Output growth hits eight-month high: PMI

Index found Canadian manufacturing business conditions improved in December

January 17, 2012
by Purchasing b2b staff

Production and new orders both rose strongly in December, according to the RBC Canadian Manufacturing Purchasing Managers Index, a monthly survey conducted with financial services information company Markit and PMAC. The headline RBC PMI—a composite indicator providing a snapshot of the health of the manufacturing sector—posted 54 in December, up from 53.3 in November, and signalled an improvement in Canadian manufacturing business conditions. Index readings above 50 signal expansion from the previous month; readings below 50 indicate contraction.

The index found Canadian manufacturing business conditions improved further in December with firms commenting on greater client demand. New orders and output increased at rates faster than registered in November. New export orders also rose in December, ending a two-month period of decline. Meanwhile, the rate of input price inflation eased further during the latest survey period and was at the slowest pace in the 15-month series history. In addition to the headline RBC PMI, the survey tracks changes in output, new orders, employment, inventories, prices and supplier delivery times. Key findings from the December survey include:

  • Strong increases in new orders and production;
  • Job creation remains solid; and
  • Rate of input price inflation slowest in 15-month series history.

Firms partly linked the improvement in business conditions to greater client demand. Approximately 30 percent reported an increase in new orders compared with 21 percent that registered a decrease. New order growth was strong and the fastest in three months. Incoming new work from abroad also rose in December, in contrast to declines registered in each of the past two months.

Canadian manufacturing firms raised production in December. Output increased strongly, with the rate of growth the fastest since April. Stocks of finished goods were also depleted, while backlogs were reduced for the third month running. The amount of inputs bought by monitored companies increased in December. Meanwhile, input inventories were depleted for the fourth consecutive month. Anecdotal evidence attributed higher purchasing activity to larger new order requirements.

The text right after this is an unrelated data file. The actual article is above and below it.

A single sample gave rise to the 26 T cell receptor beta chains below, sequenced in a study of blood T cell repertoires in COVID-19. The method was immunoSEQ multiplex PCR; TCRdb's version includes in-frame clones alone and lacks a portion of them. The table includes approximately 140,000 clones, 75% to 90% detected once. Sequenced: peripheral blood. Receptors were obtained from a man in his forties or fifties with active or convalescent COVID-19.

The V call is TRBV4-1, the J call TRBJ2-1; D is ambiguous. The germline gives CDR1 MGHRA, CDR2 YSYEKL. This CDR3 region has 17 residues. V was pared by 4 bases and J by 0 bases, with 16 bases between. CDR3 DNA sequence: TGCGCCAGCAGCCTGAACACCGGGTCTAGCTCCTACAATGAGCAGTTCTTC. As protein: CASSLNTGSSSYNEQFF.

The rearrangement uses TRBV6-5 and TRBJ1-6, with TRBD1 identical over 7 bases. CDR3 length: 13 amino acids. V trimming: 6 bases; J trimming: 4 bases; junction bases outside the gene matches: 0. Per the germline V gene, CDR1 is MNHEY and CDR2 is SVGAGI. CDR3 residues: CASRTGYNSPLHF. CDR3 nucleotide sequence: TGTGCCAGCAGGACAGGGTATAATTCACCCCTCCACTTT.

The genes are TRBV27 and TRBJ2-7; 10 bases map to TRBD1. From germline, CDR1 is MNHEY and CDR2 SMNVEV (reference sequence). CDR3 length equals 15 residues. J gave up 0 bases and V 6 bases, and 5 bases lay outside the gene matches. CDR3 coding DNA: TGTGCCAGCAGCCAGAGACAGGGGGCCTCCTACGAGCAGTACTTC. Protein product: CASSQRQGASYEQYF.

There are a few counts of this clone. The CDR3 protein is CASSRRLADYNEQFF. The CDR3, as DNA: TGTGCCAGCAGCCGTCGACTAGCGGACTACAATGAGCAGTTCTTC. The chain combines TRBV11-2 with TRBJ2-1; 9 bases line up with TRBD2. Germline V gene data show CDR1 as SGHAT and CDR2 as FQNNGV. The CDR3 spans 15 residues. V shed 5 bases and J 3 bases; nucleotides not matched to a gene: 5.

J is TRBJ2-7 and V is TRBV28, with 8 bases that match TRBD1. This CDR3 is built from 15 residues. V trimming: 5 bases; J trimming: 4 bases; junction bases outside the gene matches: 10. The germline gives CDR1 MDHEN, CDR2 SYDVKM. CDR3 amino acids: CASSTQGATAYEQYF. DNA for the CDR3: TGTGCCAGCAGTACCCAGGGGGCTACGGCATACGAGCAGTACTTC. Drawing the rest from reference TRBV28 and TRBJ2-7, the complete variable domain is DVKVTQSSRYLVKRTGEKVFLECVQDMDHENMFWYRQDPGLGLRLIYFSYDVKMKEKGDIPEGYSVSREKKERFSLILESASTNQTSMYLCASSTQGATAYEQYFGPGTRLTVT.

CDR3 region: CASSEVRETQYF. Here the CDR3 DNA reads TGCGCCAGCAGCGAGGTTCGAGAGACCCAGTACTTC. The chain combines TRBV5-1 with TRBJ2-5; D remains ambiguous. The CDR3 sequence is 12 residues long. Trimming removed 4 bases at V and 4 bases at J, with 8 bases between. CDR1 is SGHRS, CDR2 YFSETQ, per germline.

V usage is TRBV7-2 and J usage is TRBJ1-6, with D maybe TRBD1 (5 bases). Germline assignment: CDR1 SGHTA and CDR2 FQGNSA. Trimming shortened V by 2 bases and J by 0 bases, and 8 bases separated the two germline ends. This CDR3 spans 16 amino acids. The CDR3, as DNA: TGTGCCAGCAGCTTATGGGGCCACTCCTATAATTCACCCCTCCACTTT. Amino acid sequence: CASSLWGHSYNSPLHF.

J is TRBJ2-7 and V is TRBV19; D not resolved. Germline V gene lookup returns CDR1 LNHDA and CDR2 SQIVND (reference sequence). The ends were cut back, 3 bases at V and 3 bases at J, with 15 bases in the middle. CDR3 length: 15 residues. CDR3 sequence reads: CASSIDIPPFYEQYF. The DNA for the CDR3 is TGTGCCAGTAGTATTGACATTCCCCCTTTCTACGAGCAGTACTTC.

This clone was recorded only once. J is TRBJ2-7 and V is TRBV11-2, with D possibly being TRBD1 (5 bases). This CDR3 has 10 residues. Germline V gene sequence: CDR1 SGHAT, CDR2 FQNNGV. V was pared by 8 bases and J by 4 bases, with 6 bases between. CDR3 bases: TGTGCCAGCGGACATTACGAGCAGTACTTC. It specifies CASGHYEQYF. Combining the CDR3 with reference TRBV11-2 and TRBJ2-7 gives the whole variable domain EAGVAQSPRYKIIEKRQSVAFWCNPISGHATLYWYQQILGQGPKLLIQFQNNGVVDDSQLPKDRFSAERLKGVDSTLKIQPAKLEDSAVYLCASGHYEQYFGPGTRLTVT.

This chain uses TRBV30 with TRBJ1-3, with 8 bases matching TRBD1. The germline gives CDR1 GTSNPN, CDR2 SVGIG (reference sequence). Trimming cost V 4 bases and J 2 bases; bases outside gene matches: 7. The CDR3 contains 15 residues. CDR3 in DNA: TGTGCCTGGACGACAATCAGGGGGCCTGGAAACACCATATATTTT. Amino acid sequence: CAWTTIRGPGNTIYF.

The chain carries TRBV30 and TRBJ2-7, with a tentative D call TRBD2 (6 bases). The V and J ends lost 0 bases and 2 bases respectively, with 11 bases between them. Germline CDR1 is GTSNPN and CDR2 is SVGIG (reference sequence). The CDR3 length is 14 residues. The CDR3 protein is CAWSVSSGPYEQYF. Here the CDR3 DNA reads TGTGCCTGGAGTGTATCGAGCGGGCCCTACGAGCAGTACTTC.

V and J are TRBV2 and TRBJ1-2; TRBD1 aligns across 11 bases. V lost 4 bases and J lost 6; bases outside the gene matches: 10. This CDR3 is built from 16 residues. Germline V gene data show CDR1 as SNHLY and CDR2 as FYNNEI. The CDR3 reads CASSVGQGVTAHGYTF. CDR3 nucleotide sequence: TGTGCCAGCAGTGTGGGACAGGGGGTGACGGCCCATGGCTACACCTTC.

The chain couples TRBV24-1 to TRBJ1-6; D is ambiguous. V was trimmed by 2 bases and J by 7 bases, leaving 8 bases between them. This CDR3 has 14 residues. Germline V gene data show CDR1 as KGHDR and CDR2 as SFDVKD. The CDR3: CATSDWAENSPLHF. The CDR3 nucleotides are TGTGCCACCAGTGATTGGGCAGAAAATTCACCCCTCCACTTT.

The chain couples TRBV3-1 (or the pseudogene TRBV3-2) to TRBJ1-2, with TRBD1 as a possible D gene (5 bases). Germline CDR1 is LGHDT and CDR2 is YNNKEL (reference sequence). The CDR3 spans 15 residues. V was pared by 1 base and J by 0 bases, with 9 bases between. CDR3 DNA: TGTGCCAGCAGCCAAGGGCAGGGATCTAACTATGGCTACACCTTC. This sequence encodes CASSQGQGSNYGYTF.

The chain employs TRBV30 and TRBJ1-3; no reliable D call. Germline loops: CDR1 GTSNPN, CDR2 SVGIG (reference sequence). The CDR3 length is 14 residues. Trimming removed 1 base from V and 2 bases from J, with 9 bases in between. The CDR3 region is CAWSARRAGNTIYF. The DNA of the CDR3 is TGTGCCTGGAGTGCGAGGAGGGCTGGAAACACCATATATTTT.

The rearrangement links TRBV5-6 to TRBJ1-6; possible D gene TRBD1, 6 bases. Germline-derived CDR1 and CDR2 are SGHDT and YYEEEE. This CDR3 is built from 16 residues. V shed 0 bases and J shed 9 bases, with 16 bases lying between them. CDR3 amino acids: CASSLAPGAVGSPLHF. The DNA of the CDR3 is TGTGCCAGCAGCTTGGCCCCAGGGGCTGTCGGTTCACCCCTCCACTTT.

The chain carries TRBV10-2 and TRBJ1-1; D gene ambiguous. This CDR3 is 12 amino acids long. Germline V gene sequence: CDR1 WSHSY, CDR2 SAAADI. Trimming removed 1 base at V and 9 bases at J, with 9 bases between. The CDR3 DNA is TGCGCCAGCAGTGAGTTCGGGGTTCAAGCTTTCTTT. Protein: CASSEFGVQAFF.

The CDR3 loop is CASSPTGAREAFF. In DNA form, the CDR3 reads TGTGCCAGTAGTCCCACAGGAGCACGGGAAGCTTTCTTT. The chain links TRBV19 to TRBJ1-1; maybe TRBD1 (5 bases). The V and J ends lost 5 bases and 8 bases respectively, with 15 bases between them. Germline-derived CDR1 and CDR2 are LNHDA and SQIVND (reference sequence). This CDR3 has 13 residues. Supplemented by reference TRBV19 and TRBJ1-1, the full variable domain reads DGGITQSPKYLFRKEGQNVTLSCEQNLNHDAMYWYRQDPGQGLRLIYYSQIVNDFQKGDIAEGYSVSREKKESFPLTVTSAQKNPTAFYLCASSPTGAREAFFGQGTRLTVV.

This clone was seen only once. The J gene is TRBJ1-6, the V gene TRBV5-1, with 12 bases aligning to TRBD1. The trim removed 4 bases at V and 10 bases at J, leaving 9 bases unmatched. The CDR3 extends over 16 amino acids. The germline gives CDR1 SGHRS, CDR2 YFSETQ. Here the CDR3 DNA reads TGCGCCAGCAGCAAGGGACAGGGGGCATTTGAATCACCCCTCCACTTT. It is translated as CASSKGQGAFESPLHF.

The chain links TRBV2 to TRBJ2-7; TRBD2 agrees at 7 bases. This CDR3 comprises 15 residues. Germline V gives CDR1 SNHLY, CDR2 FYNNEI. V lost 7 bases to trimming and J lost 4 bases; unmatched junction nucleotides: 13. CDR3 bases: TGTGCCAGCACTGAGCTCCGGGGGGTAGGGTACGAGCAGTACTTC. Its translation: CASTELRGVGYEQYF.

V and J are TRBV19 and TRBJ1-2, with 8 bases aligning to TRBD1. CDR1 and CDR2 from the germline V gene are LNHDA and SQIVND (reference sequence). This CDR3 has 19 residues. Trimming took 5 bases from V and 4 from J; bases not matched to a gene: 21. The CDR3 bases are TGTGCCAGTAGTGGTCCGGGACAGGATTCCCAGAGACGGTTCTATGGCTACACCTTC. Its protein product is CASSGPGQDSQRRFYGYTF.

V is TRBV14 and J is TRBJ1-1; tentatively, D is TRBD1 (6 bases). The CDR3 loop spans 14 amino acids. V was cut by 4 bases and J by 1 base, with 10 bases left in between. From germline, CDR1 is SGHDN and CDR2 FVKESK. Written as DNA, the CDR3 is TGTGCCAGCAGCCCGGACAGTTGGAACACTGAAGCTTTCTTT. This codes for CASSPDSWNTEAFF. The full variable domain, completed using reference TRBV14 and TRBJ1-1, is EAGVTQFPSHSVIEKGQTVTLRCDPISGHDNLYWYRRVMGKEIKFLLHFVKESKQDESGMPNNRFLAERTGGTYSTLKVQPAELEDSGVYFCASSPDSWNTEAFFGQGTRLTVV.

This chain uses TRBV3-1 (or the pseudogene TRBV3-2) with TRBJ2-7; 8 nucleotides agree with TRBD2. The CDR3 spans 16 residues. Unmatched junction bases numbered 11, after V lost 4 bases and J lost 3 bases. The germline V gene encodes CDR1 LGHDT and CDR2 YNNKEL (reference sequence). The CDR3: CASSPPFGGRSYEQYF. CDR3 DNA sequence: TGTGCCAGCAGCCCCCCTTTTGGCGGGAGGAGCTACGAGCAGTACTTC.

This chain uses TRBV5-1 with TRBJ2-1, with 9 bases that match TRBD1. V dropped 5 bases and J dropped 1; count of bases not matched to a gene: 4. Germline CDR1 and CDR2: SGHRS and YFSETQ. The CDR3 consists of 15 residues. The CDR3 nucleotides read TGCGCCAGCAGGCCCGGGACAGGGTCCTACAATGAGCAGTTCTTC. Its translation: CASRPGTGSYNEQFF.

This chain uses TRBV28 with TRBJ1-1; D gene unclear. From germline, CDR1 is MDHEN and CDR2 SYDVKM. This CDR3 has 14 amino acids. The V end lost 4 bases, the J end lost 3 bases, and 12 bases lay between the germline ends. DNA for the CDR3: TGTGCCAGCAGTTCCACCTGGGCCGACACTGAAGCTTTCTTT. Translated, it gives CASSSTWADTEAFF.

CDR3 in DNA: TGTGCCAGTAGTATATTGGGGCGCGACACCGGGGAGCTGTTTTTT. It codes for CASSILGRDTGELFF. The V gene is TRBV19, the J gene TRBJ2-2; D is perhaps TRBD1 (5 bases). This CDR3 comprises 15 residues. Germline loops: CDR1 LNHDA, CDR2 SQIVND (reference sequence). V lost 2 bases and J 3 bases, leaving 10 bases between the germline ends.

Lead times on inputs increased, and panelists suggested vendors struggled with greater input demand. Although the latest lengthening of delivery times was solid, it was the weakest in the 15-month survey history. Employment in Canada’s manufacturing sector also rose in December. Approximately 19 percent of surveyed firms hired additional staff (while 13 percent reduced their workforces) and linked job creation to increases in new order volumes.

Canadian manufacturers reported higher input costs in December, with raw materials such as steel and sugar particularly mentioned as increasing in price. That said, the rate of input price inflation eased further from April’s peak and was the slowest in the series history.

Regional highlights include:

  • Business conditions improved in three of four regional manufacturing sectors. The exception was Quebec, where operating conditions were unchanged from November;
  • Ontario posted the fastest rate of new order growth, closely followed by Alberta and British Columbia;
  • Quebec was the only region to register job losses in December; and
  • The fastest rate of input price inflation was registered in Alberta and British Columbia.